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by maria on 30.04.2009 - 01:43  

Before I got married I had no intention of getting married. I got married because otherwise I had to separate from my boyfriend for a year and a half. My suspicions about marriage were confirmed, and I myself fell into a couple of marriage traps. The biggest one is complacency. We will be together no matter what, so I can let loose. Nothing like taking a relationship for granted to cause it to fall apart. It has since come to my attention that there are other reasons for complacency in relationships, but I still maintain that marriage is the biggest and baddest. The second marriage trap is the expectation. At the same time that you are starting to take the relationship for granted, your expectations of the relationship suddenly increase. Weirdly enough, not just your expectations for the other person. Suddenly you think you need to give up this or the other thing, or make some sacrifice that has never been requested, because wives do x or husbands do y. Or maybe you think you are suppose be spending time or money on something, but turns out the other person has entirely different expectations, and may not even notice you bending over backwards for something they couldn't care less about. We find ourselves acting as if there is some model that we must all follow. Some model based on fairytales and tv shows and our own baggage... Of course I thought I could get around all of this by just not marrying again. Silly me, don't know what I was thinking. Becoming a nun might have saved me from it, but that would have landed me in a padded room instead, I expect, or I would be like one of the priests photographed with a woman. Celibacy, shmelibacy.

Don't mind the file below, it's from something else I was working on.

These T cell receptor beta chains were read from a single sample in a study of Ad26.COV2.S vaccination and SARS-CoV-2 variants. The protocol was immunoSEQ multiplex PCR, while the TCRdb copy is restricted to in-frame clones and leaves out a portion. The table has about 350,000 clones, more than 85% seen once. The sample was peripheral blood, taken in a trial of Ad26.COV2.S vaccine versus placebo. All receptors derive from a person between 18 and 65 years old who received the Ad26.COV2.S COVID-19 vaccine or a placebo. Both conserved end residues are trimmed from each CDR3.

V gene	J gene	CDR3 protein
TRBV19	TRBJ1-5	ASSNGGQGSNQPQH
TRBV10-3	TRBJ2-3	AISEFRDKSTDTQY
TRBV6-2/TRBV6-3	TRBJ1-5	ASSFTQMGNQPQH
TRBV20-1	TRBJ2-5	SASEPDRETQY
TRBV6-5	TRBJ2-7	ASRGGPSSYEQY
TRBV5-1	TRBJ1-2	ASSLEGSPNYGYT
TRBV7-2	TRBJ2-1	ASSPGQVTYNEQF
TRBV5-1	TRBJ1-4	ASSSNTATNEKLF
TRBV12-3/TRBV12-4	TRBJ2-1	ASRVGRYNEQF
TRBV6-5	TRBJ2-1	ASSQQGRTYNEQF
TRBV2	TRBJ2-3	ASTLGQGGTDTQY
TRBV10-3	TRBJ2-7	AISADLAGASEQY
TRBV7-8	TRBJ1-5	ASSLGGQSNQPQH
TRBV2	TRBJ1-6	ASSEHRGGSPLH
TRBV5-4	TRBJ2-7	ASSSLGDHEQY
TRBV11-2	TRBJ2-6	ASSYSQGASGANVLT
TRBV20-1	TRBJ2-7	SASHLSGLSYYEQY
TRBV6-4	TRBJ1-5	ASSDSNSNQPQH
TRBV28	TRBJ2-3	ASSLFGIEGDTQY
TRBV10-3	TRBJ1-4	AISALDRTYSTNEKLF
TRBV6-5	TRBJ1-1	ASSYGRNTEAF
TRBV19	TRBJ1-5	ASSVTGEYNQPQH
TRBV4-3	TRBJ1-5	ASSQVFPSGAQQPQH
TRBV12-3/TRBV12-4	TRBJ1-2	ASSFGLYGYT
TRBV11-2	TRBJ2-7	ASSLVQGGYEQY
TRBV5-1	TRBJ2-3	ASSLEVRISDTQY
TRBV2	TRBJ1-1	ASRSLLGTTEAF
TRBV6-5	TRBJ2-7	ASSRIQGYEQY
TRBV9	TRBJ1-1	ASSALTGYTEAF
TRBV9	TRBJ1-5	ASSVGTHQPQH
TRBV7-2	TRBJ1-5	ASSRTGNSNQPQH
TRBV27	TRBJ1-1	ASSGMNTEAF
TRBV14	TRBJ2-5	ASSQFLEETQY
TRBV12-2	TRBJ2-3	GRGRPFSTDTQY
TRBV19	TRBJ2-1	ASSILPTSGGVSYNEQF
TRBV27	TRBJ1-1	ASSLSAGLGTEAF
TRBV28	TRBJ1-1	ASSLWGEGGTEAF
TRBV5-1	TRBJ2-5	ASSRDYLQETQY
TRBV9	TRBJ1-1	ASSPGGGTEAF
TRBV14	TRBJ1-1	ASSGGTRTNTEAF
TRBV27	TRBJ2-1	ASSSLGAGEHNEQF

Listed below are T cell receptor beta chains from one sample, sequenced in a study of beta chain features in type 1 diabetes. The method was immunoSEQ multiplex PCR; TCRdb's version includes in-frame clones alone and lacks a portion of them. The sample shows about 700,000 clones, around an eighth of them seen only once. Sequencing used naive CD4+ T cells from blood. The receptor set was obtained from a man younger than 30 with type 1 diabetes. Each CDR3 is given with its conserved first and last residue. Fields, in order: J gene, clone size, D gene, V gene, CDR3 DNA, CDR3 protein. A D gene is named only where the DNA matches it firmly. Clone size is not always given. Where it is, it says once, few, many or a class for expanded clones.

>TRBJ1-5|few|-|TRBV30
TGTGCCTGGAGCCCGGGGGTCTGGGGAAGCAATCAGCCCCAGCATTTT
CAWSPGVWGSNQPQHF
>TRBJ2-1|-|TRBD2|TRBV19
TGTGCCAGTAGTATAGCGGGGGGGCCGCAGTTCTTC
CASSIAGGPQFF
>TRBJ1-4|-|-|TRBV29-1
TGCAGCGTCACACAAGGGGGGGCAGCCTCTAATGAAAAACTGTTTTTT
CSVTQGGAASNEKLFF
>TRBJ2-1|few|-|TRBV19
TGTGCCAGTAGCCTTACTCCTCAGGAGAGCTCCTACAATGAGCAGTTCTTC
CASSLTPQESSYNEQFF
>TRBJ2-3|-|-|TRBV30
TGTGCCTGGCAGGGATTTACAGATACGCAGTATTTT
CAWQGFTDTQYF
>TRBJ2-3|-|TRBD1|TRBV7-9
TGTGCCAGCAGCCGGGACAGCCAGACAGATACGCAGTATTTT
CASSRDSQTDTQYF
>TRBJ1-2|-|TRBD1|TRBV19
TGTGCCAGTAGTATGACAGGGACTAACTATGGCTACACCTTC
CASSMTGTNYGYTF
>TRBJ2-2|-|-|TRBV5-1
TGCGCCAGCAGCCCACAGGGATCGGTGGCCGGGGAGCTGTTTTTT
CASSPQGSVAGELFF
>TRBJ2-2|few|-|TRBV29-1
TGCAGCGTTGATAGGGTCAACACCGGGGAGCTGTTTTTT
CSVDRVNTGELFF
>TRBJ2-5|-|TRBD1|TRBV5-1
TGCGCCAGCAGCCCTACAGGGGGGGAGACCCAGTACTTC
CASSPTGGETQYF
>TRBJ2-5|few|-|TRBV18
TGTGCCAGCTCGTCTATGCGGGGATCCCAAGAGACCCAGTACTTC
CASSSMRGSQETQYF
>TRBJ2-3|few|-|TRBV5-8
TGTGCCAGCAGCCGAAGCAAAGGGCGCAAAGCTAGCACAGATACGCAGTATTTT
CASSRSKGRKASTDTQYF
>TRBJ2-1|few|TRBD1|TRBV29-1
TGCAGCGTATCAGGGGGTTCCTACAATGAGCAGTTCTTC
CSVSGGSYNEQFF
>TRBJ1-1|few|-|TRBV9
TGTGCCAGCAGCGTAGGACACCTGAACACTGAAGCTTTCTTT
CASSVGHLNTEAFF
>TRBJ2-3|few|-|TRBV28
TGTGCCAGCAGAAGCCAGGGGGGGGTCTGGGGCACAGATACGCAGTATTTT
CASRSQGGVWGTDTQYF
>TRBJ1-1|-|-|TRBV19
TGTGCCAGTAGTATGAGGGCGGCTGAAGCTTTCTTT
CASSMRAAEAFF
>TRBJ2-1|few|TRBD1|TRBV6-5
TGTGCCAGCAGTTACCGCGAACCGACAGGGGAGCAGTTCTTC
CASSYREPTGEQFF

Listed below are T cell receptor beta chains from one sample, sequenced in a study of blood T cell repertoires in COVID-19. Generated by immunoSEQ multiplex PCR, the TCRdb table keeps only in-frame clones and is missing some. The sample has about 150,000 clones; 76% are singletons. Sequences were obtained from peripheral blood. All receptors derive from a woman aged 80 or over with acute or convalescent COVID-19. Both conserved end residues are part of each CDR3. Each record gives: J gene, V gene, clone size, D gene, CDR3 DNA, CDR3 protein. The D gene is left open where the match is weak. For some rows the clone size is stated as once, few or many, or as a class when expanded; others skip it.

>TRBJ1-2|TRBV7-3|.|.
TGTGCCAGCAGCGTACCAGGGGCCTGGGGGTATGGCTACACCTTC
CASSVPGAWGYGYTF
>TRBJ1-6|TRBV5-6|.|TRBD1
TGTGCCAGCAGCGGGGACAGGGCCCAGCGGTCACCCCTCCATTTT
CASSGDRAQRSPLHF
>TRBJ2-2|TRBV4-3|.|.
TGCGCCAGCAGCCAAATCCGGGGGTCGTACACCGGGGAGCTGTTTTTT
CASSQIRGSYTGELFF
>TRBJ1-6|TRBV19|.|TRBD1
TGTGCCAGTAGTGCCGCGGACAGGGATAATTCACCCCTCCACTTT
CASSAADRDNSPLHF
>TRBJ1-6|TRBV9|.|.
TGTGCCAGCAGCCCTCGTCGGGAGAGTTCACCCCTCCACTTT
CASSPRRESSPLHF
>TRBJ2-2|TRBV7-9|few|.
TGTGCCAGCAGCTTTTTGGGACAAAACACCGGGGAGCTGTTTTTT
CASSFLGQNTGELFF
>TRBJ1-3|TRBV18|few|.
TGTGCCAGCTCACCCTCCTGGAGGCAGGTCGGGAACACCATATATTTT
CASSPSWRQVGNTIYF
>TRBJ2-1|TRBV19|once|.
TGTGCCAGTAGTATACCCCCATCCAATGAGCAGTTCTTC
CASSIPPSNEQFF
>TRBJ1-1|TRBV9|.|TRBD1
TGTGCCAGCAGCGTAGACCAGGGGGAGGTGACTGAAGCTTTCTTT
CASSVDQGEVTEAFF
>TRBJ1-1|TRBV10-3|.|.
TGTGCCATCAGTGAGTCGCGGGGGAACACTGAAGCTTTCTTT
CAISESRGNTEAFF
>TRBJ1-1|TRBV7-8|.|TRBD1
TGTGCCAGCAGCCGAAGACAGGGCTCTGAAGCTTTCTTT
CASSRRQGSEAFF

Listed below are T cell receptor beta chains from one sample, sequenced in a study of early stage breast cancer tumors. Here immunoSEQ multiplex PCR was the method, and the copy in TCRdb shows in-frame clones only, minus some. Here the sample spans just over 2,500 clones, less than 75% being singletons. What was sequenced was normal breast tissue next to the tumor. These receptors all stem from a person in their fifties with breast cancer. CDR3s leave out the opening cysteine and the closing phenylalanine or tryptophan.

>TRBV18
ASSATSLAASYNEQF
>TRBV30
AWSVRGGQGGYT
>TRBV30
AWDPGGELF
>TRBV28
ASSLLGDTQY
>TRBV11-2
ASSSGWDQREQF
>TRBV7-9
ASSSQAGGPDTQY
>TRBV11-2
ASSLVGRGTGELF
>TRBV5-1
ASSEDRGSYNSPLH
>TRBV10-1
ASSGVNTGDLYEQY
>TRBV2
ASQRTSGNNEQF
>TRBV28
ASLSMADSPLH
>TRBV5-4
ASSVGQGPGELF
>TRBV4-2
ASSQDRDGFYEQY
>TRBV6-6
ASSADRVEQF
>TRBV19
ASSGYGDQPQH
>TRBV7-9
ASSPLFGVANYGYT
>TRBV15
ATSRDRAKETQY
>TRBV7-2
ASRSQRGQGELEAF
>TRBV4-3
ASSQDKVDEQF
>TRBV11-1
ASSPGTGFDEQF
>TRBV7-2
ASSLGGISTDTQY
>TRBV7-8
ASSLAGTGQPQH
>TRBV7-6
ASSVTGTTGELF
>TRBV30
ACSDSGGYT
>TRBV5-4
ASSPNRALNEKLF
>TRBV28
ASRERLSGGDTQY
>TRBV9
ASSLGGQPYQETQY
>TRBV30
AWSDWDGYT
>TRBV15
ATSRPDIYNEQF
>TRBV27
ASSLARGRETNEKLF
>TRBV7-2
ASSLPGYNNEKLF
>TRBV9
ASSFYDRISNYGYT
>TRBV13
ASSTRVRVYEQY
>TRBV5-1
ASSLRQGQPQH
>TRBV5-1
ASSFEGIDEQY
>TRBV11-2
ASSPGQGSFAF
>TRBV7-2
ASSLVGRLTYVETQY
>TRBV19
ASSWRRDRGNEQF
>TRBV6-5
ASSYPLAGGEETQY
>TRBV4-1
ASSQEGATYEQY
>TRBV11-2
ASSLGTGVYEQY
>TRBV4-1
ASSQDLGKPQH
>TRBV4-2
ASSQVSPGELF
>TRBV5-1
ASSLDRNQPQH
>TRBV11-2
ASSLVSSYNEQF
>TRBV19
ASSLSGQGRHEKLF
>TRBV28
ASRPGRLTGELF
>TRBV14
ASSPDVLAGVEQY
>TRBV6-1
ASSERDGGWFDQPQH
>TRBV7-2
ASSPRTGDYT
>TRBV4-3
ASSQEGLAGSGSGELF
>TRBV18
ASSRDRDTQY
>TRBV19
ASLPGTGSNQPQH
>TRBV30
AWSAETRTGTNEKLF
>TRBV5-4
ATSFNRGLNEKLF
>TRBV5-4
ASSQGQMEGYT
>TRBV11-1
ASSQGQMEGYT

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18.05.2009 - 19:05  

Maria comments on her own post:

Apparently I'm not the only one who feels this way. As a response to an article "A New Trend in Motherhood", Mark Regnerus has some of the same complaints I do about the perception of marriage in this country. The article is here,

http://roomfordebate.blogs.nytimes.com/2009/05/17/a-new-trend-in-motherhood/

and his is the fourth response. I must add that I agree with the first comment below the article, that his conclusion, "And men lose out on the one institution - other than the military - that can pull them out of their extended adolescence" might expose another expectation of marriage that is very, um, ridiculous. As the commenter writes, "if that's actually what marriage represents for men, no wonder many women have no interest."

13.07.2009 - 14:09  

Dana comments:

We've always said you know you've married the right person when you don't feel like you "HAVE TO" work on it, but you want to. I think the important thing is to be friends first, and treat them as you would a really good friend (honesty, compassion, empathy, and pick your battles carefully). Give each other room to change and be yourself in your own time. For me it hasn't been a ball and chain but a delicate silken thread of connection, stronger than it looks, but needs to be treated with care.

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